“this is not a story about hating white people. The word I used on Sky Sports was ‘brainwashed’. White or Black, pink or green, we have all been indoctrinated to believe that one colour is the purest and best. The further down the colour chart you go, the lazier the person, the more aggressive, untrustworthy, less intelligent. Of course it is ridiculous to blame ‘white people’ for that. They don’t know any better and have been to the same schools and colleges and lived in the same societies and cultures as the rest of us. You are a product of your environment. As I said on Sky that morning, this thing gets into your head and psyche almost by osmosis. It happens without you being aware.”

Later in the book, he says this about Tony Greig, which I found very interesting –

“Tony Greig, the England captain, had said he intended to make us ‘grovel’. I wince at the word. Tony, as I realised once I got to know him much later when we worked as co-commentators, was not a racist. But he was ignorant of the slave era connotations of the word. Particularly spoken by a white South African who was only playing for England because the country of his birth was banned from international sport due to apartheid. It was incredibly insensitive. I may only have been twenty-two, wet behind the ears to the ways of the world and just be beginning to understand racism, but I knew what he said was wrong.”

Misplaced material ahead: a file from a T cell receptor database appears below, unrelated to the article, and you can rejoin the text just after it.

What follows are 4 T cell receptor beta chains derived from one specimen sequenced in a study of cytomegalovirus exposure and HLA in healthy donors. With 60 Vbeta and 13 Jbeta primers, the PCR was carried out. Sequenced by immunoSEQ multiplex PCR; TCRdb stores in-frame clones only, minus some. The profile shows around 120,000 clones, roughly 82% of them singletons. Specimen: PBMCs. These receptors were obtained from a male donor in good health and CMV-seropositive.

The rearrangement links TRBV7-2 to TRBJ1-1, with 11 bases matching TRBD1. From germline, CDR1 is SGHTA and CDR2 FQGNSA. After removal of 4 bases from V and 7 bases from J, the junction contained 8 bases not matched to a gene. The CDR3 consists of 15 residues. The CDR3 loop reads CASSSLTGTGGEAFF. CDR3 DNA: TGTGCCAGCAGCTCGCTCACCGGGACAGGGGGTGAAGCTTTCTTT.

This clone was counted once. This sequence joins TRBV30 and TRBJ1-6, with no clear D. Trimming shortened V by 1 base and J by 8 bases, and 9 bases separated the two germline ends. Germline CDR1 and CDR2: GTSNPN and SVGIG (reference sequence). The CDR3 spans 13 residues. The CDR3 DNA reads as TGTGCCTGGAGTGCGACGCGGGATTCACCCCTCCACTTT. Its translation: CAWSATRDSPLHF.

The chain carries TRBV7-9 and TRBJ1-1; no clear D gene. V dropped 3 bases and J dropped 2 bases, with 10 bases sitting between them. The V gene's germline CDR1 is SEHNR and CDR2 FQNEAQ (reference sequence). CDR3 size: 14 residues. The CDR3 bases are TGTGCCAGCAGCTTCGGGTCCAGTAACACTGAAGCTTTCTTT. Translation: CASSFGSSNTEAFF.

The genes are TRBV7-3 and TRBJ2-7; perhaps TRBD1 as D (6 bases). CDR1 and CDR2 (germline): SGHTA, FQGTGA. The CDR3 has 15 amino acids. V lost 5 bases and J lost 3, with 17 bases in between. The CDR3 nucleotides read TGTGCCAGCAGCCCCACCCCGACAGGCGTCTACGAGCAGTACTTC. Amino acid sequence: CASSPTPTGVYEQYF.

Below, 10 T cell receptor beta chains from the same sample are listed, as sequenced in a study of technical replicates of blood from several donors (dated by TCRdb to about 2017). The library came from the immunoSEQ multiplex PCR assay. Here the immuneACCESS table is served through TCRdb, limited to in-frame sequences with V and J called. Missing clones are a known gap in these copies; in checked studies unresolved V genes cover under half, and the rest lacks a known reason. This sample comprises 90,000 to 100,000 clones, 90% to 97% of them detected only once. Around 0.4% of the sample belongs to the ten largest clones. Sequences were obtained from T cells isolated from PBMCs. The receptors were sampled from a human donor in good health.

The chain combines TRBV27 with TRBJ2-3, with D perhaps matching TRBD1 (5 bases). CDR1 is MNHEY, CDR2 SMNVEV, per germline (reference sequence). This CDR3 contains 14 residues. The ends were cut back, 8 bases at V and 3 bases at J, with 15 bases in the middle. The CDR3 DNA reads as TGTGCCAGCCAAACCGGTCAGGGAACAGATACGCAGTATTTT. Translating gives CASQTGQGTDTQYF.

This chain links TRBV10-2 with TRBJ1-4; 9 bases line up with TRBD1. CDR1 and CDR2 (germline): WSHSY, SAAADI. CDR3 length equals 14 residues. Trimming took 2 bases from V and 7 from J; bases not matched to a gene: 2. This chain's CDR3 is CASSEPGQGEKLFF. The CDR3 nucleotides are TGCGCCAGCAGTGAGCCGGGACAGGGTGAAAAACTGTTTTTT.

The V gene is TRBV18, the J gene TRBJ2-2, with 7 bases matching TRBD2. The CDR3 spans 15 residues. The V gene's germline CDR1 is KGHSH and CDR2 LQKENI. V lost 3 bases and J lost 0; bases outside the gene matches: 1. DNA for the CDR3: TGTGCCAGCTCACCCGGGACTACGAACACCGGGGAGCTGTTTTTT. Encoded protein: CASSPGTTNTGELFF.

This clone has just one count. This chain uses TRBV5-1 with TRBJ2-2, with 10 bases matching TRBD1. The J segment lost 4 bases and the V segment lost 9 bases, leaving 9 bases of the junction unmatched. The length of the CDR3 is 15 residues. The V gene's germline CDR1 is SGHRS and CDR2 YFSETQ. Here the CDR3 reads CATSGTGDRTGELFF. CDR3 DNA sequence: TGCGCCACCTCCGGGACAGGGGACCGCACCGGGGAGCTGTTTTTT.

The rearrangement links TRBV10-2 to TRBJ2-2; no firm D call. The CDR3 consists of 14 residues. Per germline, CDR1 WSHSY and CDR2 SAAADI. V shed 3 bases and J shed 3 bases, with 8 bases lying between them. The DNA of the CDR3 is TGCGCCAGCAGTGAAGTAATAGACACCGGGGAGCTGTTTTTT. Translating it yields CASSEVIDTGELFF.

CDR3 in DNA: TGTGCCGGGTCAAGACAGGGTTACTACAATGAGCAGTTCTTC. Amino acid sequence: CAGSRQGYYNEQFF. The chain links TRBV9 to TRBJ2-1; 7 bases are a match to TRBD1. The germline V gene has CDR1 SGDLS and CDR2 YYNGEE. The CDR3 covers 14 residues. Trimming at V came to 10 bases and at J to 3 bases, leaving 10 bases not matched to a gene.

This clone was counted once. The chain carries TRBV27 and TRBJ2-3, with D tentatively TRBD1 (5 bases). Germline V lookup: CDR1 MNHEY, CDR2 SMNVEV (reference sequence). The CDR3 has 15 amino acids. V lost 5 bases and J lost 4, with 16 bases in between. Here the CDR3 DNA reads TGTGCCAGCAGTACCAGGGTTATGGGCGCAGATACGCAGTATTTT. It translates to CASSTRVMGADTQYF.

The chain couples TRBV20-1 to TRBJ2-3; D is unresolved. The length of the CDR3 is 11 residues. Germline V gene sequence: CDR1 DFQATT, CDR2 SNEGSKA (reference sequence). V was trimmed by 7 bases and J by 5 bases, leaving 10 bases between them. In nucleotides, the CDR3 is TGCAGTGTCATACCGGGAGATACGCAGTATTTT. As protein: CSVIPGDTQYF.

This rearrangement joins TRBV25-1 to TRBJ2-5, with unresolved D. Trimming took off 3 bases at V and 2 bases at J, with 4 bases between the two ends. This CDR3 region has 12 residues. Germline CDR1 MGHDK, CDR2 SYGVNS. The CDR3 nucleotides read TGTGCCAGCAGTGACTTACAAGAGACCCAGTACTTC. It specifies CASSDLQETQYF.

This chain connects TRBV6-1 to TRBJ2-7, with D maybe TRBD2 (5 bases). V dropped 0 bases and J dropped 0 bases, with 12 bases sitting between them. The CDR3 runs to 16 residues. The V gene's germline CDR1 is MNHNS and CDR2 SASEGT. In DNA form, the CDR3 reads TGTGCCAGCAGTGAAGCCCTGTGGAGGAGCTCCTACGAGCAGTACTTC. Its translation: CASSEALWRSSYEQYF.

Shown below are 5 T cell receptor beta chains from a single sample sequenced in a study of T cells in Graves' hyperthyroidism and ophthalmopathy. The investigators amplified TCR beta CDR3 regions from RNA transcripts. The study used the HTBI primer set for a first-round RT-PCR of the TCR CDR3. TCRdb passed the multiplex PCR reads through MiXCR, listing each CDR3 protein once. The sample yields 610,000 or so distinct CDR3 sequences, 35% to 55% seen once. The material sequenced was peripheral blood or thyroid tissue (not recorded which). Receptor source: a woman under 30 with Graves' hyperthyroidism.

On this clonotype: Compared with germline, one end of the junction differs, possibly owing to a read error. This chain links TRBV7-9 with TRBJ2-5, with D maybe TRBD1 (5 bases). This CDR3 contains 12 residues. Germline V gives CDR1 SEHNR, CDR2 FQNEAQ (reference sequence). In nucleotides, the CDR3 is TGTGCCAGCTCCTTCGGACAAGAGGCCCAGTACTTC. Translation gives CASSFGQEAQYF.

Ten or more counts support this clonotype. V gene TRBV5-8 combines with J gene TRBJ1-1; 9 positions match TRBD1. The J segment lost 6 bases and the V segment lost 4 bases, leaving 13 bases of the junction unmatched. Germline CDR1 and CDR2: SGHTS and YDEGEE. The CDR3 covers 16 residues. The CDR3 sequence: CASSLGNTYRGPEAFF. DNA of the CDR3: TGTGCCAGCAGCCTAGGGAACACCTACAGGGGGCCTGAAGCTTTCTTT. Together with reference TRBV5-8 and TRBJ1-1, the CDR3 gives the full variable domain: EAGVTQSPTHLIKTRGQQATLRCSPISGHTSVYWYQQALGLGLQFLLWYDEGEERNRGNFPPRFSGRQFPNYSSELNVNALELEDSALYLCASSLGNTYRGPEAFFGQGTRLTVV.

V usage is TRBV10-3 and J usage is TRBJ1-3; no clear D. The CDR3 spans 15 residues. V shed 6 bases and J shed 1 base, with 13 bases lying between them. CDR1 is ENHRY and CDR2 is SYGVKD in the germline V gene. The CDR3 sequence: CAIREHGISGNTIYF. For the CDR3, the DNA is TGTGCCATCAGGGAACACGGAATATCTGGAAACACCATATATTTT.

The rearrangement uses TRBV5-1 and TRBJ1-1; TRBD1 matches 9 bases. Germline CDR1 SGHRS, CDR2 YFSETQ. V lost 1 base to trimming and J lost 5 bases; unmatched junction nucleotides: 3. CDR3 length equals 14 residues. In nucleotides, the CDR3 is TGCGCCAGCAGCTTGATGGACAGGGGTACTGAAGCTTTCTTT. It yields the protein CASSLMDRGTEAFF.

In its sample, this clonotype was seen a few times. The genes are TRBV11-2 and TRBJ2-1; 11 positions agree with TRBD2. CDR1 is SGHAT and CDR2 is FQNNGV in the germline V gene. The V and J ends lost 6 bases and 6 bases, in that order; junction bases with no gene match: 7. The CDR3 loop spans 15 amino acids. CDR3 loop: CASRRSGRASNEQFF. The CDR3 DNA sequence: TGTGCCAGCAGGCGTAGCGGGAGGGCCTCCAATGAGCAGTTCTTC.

In another place, while talking about the informal quota system which is prevalent in some sporting teams he says this –

“but discrimination – positive or negative – to my mind does not work. What if that Black person who gets picked purely because of the colour of his or her skin, rather than his or her ability, is shown up to be hopelessly out of their depth? And this goes for any industry – not just sport. It is counterproductive. If you start filling positions in sport, business, industry or whatever because you need to tick a box based on ethnicity, gender or age, instead of employing the best person for the job, you don’t solve a problem, you create one. In fact, you create lots of problems. For a start that person might not be capable of doing the job and, in a high-profile area like sport, that person is embarrassed. How is that good for inspiring someone or being a role model?”